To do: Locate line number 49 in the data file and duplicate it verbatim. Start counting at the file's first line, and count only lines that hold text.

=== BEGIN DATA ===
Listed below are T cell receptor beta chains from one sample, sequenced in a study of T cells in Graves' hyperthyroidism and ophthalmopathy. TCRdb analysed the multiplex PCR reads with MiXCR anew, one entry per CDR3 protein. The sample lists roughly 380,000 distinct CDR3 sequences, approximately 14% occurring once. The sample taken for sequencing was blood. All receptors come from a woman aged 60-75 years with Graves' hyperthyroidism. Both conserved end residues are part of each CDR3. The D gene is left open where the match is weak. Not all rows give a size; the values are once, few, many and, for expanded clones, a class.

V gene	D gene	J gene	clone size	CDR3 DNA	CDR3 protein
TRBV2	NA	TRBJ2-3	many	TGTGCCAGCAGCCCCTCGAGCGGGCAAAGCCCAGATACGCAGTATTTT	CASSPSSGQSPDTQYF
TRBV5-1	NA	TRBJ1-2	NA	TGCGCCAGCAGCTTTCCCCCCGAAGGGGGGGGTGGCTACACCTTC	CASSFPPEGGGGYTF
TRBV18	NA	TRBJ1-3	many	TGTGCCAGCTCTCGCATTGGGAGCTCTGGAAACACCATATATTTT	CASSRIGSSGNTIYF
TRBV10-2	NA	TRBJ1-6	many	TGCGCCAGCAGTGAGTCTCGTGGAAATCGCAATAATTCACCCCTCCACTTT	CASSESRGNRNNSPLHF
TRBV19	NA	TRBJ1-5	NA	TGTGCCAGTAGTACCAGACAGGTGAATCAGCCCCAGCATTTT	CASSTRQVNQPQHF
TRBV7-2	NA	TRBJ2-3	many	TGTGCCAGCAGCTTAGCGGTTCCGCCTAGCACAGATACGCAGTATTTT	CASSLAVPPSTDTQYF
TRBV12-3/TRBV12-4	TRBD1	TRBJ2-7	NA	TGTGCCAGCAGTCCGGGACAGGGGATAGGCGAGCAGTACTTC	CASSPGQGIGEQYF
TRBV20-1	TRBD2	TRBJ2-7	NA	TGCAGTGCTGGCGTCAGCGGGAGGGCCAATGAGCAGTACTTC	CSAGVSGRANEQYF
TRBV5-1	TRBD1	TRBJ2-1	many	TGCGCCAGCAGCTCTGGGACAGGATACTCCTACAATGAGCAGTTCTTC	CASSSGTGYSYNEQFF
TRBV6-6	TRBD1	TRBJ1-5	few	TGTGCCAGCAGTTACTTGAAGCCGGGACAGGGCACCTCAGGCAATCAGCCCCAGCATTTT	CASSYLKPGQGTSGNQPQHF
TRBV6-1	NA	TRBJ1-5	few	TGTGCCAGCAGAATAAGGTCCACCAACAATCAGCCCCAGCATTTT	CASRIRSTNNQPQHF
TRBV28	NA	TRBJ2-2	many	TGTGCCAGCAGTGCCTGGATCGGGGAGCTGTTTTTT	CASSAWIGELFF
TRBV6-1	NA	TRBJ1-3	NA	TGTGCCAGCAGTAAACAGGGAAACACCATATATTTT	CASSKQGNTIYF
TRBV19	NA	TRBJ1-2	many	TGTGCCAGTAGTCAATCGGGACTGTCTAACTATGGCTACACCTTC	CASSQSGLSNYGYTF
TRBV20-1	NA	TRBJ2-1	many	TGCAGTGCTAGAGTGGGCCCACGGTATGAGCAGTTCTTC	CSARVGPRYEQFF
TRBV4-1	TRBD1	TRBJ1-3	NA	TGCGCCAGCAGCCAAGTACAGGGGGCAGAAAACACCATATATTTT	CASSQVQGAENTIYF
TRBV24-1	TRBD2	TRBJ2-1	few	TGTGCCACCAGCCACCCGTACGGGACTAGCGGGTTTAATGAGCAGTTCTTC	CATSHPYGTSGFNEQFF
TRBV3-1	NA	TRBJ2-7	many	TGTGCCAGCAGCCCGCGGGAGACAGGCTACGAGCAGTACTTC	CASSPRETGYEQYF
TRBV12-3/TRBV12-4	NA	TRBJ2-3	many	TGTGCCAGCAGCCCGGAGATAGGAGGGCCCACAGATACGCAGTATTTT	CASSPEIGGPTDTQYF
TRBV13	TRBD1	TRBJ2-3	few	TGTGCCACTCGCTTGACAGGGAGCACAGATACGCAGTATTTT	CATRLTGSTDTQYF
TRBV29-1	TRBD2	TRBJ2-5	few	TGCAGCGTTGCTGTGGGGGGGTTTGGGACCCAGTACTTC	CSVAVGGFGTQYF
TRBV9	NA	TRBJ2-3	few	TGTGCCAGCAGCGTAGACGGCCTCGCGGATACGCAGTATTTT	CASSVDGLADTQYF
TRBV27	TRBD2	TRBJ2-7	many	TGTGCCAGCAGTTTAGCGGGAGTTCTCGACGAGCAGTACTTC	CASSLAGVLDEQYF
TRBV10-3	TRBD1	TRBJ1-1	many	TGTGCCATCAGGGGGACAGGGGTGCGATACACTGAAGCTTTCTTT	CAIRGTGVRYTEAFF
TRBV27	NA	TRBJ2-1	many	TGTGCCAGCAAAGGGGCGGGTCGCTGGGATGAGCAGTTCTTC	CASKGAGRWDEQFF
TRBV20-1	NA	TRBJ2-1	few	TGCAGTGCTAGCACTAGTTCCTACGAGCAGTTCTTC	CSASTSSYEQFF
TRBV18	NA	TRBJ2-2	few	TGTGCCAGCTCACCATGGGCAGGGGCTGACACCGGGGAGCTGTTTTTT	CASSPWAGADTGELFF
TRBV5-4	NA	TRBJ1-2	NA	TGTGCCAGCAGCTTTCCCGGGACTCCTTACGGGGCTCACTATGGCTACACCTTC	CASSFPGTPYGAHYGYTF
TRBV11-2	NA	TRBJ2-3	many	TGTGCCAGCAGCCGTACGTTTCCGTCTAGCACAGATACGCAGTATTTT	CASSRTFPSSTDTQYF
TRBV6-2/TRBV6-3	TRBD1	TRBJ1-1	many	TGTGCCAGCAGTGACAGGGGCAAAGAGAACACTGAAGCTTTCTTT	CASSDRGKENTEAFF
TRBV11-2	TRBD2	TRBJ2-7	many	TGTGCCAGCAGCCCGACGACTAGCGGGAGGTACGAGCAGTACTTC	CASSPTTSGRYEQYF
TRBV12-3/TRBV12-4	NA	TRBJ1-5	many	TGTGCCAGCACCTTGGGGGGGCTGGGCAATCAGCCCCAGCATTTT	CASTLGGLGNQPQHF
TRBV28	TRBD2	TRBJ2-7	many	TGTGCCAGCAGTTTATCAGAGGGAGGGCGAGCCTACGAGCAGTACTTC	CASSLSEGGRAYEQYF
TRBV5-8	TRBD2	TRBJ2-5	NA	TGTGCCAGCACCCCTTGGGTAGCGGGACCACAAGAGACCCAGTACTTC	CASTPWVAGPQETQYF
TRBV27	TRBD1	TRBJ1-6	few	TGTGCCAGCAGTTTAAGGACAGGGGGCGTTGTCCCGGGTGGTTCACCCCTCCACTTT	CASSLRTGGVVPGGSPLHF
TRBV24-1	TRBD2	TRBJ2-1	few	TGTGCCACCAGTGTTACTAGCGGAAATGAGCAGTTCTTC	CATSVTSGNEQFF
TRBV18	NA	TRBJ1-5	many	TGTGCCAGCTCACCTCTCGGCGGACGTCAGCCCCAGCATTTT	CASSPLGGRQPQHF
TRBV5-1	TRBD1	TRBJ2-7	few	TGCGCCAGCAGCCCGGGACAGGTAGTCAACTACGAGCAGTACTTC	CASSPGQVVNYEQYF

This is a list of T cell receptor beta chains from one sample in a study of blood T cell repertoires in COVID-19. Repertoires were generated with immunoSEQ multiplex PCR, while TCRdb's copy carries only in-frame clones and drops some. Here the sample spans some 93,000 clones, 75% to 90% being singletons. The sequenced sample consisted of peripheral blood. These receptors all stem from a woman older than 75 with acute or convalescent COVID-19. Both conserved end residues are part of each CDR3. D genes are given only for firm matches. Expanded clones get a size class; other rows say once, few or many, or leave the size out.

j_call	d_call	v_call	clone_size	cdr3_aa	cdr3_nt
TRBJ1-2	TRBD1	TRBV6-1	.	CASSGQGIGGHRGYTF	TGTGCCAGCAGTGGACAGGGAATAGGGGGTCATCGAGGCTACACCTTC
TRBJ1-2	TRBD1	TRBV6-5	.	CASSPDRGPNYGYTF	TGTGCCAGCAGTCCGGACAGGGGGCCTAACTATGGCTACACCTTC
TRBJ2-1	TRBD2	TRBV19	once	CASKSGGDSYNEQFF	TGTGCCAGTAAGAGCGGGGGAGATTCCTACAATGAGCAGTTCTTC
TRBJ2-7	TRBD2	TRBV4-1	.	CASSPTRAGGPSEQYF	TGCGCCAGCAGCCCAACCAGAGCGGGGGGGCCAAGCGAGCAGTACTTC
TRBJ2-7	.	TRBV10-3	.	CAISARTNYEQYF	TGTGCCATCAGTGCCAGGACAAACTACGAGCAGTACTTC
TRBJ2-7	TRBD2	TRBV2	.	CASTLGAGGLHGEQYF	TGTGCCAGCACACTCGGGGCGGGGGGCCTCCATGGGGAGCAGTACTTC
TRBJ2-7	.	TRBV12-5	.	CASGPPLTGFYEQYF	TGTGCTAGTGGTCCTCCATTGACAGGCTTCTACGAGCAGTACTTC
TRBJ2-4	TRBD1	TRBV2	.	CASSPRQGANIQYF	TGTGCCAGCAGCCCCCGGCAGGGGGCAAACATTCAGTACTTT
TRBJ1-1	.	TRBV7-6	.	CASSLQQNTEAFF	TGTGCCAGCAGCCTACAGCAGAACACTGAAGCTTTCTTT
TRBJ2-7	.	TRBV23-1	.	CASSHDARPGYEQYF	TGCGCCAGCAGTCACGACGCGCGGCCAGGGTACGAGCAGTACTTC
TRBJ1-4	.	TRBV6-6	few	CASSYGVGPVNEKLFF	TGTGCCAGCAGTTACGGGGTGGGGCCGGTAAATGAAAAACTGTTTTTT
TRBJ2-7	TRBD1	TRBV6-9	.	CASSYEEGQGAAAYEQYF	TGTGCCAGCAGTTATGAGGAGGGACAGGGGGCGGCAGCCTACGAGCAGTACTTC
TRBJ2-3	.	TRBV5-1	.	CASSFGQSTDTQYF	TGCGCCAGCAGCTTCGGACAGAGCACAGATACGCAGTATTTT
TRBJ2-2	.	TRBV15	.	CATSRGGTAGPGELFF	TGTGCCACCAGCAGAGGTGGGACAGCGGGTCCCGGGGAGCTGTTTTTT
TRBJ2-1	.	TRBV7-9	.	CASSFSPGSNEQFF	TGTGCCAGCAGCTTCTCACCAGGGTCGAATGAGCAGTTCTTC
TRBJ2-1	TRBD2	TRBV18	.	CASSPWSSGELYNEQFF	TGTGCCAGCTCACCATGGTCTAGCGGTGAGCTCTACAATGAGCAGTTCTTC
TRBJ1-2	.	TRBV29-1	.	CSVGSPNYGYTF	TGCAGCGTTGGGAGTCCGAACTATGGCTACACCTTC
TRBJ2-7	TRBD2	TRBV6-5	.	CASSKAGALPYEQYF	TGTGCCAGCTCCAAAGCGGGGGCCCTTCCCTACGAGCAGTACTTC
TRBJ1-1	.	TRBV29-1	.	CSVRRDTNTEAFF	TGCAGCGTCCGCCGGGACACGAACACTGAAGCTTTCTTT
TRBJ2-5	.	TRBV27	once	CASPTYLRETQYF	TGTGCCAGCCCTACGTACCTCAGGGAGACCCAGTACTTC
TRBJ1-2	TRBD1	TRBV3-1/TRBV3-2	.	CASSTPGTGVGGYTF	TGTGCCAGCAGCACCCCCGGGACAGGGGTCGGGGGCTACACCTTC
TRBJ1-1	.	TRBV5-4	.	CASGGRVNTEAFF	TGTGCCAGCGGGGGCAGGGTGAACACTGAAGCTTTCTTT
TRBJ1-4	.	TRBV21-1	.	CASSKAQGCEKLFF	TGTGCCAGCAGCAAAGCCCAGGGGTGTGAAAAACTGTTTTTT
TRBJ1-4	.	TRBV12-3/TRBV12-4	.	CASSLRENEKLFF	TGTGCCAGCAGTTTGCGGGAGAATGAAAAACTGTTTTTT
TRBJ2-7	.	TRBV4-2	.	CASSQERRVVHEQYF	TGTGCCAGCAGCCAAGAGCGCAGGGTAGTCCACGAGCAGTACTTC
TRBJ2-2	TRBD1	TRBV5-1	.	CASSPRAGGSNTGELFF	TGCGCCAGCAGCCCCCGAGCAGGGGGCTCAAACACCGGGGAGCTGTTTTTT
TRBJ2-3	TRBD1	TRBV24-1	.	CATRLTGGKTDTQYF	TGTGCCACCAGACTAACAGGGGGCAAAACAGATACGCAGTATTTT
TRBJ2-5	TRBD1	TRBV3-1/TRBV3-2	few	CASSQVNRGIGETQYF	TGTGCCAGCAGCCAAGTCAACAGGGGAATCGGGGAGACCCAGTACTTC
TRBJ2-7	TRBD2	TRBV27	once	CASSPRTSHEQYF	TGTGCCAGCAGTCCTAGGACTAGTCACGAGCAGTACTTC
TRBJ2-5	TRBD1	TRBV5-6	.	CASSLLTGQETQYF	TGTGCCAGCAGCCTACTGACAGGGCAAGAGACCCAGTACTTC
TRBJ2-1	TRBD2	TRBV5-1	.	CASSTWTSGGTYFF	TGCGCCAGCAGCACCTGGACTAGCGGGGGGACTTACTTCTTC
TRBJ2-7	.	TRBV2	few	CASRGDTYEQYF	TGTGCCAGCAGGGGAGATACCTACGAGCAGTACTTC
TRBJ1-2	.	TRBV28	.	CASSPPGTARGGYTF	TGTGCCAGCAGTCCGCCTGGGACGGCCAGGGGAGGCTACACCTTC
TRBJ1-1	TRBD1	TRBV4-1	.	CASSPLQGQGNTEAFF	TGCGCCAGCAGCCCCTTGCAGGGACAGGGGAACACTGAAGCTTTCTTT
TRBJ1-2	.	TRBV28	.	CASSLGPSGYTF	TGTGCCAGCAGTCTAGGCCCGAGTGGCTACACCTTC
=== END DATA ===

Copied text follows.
TRBJ2-7	.	TRBV12-5	.	CASGPPLTGFYEQYF	TGTGCTAGTGGTCCTCCATTGACAGGCTTCTACGAGCAGTACTTC